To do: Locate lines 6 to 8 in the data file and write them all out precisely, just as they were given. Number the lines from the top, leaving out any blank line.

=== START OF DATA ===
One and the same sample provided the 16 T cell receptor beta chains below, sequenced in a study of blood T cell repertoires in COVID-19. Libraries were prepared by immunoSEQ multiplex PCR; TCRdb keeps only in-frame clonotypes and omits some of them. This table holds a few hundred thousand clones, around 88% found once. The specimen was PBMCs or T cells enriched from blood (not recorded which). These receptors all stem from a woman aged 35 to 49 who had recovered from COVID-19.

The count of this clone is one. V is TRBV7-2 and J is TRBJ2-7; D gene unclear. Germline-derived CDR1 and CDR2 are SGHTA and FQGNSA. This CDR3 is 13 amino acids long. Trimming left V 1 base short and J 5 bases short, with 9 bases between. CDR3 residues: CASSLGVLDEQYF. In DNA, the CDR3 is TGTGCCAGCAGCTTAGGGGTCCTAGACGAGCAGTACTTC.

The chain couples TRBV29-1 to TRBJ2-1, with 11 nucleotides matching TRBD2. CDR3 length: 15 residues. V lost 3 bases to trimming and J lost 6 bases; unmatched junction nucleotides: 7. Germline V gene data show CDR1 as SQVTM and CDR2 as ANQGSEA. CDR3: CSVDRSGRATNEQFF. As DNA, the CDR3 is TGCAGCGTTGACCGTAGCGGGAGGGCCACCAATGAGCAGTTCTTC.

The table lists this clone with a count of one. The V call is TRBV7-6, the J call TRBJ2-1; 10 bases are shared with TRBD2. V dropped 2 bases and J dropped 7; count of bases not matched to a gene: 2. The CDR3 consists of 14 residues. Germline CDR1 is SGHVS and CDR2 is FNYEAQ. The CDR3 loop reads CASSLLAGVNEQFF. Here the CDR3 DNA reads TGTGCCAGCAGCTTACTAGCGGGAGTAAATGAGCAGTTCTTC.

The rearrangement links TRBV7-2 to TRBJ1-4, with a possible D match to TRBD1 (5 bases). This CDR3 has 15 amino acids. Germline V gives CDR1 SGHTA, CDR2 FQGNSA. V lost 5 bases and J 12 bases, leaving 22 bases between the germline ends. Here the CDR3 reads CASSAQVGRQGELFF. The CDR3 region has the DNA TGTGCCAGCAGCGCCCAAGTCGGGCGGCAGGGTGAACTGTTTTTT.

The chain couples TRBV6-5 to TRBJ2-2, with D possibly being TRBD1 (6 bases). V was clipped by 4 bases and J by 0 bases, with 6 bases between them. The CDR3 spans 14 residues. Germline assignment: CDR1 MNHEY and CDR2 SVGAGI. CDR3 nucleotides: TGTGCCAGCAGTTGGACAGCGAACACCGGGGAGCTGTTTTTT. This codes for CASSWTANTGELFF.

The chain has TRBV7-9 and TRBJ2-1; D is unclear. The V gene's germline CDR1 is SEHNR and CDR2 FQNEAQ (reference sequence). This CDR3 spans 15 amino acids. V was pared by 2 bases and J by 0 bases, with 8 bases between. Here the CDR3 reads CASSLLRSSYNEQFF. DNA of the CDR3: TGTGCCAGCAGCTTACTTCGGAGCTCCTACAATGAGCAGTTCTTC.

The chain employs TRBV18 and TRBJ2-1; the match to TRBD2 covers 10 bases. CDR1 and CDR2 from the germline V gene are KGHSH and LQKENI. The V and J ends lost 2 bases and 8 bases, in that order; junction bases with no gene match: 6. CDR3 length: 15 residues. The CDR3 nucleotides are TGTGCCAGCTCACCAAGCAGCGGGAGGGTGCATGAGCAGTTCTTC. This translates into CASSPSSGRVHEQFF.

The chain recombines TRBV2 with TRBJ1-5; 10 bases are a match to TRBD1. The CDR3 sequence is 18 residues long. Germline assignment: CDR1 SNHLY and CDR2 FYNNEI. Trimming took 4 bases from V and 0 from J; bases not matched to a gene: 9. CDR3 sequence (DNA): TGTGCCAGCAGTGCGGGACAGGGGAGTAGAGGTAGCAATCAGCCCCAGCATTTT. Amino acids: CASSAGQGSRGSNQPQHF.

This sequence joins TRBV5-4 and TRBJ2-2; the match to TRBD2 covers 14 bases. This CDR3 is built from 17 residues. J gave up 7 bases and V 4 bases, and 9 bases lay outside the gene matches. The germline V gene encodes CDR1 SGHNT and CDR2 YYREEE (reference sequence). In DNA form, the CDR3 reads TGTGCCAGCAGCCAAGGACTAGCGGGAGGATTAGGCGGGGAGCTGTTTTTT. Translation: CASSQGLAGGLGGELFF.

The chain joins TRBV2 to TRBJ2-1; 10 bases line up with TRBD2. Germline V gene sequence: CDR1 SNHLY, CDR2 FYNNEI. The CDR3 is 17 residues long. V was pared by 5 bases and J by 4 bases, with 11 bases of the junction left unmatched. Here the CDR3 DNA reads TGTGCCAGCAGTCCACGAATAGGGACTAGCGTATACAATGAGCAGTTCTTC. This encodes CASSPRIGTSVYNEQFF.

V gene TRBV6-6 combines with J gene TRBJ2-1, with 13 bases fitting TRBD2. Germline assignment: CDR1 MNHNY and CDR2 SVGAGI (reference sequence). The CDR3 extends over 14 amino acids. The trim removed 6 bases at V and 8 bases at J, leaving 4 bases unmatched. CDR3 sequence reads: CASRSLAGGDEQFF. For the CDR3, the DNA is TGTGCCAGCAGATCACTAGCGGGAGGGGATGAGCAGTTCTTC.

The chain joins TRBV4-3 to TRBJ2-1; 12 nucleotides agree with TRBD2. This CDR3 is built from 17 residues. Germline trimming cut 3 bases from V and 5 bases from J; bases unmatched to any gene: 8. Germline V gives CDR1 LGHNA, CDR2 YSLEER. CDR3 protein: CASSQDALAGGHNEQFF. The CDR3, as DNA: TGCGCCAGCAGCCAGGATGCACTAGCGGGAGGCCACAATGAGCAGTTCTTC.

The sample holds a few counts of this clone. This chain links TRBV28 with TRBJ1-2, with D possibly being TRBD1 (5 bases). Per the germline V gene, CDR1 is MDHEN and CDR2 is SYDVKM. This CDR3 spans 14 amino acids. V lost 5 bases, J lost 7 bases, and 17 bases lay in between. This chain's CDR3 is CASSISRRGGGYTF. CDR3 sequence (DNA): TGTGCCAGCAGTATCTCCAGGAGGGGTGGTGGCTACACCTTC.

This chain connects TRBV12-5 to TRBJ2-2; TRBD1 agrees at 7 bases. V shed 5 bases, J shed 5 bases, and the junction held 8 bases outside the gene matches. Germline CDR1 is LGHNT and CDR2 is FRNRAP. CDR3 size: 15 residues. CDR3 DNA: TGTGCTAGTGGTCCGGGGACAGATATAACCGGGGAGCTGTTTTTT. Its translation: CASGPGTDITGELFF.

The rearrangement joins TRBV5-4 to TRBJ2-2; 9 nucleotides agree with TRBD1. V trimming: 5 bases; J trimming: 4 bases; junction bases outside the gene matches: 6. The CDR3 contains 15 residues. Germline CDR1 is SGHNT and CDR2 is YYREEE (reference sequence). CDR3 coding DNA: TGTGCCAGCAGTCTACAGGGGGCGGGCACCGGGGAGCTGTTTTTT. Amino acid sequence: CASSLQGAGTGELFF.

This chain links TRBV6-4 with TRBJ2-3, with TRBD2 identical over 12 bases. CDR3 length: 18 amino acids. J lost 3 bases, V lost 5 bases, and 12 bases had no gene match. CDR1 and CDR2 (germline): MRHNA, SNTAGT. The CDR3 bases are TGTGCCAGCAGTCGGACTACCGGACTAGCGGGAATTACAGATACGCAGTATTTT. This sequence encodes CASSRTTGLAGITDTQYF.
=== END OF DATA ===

The chain couples TRBV6-5 to TRBJ2-2, with D possibly being TRBD1 (6 bases). V was clipped by 4 bases and J by 0 bases, with 6 bases between them. The CDR3 spans 14 residues. Germline assignment: CDR1 MNHEY and CDR2 SVGAGI. CDR3 nucleotides: TGTGCCAGCAGTTGGACAGCGAACACCGGGGAGCTGTTTTTT. This codes for CASSWTANTGELFF.

The chain has TRBV7-9 and TRBJ2-1; D is unclear. The V gene's germline CDR1 is SEHNR and CDR2 FQNEAQ (reference sequence). This CDR3 spans 15 amino acids. V was pared by 2 bases and J by 0 bases, with 8 bases between. Here the CDR3 reads CASSLLRSSYNEQFF. DNA of the CDR3: TGTGCCAGCAGCTTACTTCGGAGCTCCTACAATGAGCAGTTCTTC.

The chain employs TRBV18 and TRBJ2-1; the match to TRBD2 covers 10 bases. CDR1 and CDR2 from the germline V gene are KGHSH and LQKENI. The V and J ends lost 2 bases and 8 bases, in that order; junction bases with no gene match: 6. CDR3 length: 15 residues. The CDR3 nucleotides are TGTGCCAGCTCACCAAGCAGCGGGAGGGTGCATGAGCAGTTCTTC. This translates into CASSPSSGRVHEQFF.